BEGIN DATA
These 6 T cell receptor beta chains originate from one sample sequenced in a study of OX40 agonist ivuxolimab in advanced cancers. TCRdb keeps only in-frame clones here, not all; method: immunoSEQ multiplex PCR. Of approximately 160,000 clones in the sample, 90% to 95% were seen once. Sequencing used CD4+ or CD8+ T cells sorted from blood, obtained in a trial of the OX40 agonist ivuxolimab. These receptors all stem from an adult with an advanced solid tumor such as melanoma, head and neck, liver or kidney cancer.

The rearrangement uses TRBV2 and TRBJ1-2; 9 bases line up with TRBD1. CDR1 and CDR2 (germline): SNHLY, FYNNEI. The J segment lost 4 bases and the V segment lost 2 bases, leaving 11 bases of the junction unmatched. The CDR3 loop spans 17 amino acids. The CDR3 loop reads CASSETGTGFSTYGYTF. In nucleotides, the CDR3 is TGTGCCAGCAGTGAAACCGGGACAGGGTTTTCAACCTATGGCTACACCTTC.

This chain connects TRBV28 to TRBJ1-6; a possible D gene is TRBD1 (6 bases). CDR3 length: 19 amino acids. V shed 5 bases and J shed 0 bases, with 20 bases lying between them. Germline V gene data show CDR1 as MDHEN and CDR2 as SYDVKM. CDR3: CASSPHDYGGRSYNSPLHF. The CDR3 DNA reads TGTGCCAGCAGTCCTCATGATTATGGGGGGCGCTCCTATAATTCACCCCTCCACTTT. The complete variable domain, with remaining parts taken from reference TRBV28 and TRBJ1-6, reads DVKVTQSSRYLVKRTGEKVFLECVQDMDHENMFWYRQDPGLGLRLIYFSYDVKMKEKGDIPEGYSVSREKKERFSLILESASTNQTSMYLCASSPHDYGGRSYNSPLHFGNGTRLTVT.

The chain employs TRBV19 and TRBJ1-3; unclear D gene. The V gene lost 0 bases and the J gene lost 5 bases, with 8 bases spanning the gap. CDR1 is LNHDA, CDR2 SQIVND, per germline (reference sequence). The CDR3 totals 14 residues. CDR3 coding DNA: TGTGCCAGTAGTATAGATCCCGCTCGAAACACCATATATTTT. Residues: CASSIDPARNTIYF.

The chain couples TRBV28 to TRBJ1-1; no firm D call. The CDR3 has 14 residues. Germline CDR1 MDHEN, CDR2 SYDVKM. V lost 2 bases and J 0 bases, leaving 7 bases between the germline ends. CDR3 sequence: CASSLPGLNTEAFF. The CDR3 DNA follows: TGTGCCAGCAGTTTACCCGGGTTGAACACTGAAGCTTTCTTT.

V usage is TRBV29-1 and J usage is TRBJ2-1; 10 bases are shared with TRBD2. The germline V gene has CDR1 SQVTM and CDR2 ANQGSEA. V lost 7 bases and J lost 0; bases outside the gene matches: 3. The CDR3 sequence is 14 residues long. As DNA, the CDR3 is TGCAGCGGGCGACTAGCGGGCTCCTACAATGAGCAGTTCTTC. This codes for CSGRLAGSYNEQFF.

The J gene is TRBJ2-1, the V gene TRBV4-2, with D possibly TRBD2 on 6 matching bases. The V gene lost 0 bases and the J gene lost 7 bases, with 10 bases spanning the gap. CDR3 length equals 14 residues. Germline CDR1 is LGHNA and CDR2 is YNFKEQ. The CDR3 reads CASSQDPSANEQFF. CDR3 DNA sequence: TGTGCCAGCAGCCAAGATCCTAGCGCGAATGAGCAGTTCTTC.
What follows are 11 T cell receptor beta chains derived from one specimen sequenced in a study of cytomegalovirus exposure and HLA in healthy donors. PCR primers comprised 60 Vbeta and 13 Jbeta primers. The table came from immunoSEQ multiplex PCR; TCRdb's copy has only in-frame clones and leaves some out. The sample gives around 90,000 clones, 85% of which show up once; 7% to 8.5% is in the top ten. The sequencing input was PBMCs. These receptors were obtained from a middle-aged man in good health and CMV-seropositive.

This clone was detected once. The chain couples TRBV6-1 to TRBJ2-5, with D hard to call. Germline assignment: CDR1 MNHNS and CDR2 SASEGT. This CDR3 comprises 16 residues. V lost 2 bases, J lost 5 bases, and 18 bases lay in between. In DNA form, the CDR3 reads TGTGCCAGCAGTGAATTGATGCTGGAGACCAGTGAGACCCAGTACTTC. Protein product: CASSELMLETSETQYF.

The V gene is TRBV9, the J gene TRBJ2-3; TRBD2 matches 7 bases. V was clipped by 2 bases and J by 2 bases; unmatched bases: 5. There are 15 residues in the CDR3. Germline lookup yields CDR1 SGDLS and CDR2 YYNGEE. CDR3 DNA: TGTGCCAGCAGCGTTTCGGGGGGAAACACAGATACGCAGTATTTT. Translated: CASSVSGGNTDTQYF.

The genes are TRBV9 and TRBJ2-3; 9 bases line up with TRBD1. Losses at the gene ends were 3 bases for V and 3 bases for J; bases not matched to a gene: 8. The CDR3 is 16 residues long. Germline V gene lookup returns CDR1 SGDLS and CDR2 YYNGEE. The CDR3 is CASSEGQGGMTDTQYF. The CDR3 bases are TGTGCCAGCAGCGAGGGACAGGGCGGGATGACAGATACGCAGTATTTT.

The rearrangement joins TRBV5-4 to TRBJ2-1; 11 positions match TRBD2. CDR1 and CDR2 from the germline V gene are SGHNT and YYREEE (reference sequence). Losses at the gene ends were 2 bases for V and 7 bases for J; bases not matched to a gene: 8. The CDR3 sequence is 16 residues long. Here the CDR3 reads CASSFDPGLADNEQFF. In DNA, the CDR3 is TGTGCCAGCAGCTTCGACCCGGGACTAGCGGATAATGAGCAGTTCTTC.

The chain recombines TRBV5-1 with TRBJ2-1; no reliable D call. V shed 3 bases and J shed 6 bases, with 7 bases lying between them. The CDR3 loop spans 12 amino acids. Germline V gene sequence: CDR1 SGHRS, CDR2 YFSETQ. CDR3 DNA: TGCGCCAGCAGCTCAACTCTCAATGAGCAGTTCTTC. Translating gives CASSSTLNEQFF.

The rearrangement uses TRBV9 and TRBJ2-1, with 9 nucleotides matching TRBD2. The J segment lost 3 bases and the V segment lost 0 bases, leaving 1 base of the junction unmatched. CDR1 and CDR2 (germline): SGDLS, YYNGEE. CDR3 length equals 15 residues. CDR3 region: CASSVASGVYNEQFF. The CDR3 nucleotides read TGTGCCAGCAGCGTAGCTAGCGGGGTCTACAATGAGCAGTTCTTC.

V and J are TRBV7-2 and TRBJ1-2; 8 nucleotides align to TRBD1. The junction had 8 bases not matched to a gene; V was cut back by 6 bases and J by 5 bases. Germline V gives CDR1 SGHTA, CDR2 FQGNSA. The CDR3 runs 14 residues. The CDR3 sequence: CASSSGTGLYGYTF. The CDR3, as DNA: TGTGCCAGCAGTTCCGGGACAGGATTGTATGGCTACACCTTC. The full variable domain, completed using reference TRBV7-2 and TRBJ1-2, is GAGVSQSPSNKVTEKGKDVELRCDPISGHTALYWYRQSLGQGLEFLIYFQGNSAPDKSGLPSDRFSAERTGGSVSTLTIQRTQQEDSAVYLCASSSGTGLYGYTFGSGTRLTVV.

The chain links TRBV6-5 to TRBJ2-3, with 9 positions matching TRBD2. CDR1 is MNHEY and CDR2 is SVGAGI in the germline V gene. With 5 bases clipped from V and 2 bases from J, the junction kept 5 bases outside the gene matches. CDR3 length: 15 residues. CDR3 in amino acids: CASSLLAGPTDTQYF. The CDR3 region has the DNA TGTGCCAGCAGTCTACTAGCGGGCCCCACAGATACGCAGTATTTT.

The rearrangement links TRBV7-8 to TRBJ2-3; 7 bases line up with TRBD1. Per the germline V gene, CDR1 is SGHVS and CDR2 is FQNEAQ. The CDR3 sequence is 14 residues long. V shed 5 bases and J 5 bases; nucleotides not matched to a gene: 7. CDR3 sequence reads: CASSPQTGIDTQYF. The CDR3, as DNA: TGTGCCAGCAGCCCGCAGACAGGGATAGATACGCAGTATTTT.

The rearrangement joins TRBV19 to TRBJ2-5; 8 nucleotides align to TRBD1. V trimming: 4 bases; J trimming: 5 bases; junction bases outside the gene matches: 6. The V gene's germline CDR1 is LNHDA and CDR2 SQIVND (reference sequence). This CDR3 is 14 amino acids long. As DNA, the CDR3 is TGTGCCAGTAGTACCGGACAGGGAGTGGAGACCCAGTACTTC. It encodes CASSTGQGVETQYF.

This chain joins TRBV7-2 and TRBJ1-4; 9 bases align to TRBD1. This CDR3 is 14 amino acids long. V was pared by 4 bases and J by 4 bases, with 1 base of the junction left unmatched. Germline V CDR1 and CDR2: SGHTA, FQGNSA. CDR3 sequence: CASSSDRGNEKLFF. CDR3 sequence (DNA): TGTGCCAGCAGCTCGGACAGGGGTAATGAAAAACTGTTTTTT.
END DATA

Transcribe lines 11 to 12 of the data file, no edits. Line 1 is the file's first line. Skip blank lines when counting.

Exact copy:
The genes are TRBV9 and TRBJ2-3; 9 bases line up with TRBD1. Losses at the gene ends were 3 bases for V and 3 bases for J; bases not matched to a gene: 8. The CDR3 is 16 residues long. Germline V gene lookup returns CDR1 SGDLS and CDR2 YYNGEE. The CDR3 is CASSEGQGGMTDTQYF. The CDR3 bases are TGTGCCAGCAGCGAGGGACAGGGCGGGATGACAGATACGCAGTATTTT.

The rearrangement joins TRBV5-4 to TRBJ2-1; 11 positions match TRBD2. CDR1 and CDR2 from the germline V gene are SGHNT and YYREEE (reference sequence). Losses at the gene ends were 2 bases for V and 7 bases for J; bases not matched to a gene: 8. The CDR3 sequence is 16 residues long. Here the CDR3 reads CASSFDPGLADNEQFF. In DNA, the CDR3 is TGTGCCAGCAGCTTCGACCCGGGACTAGCGGATAATGAGCAGTTCTTC.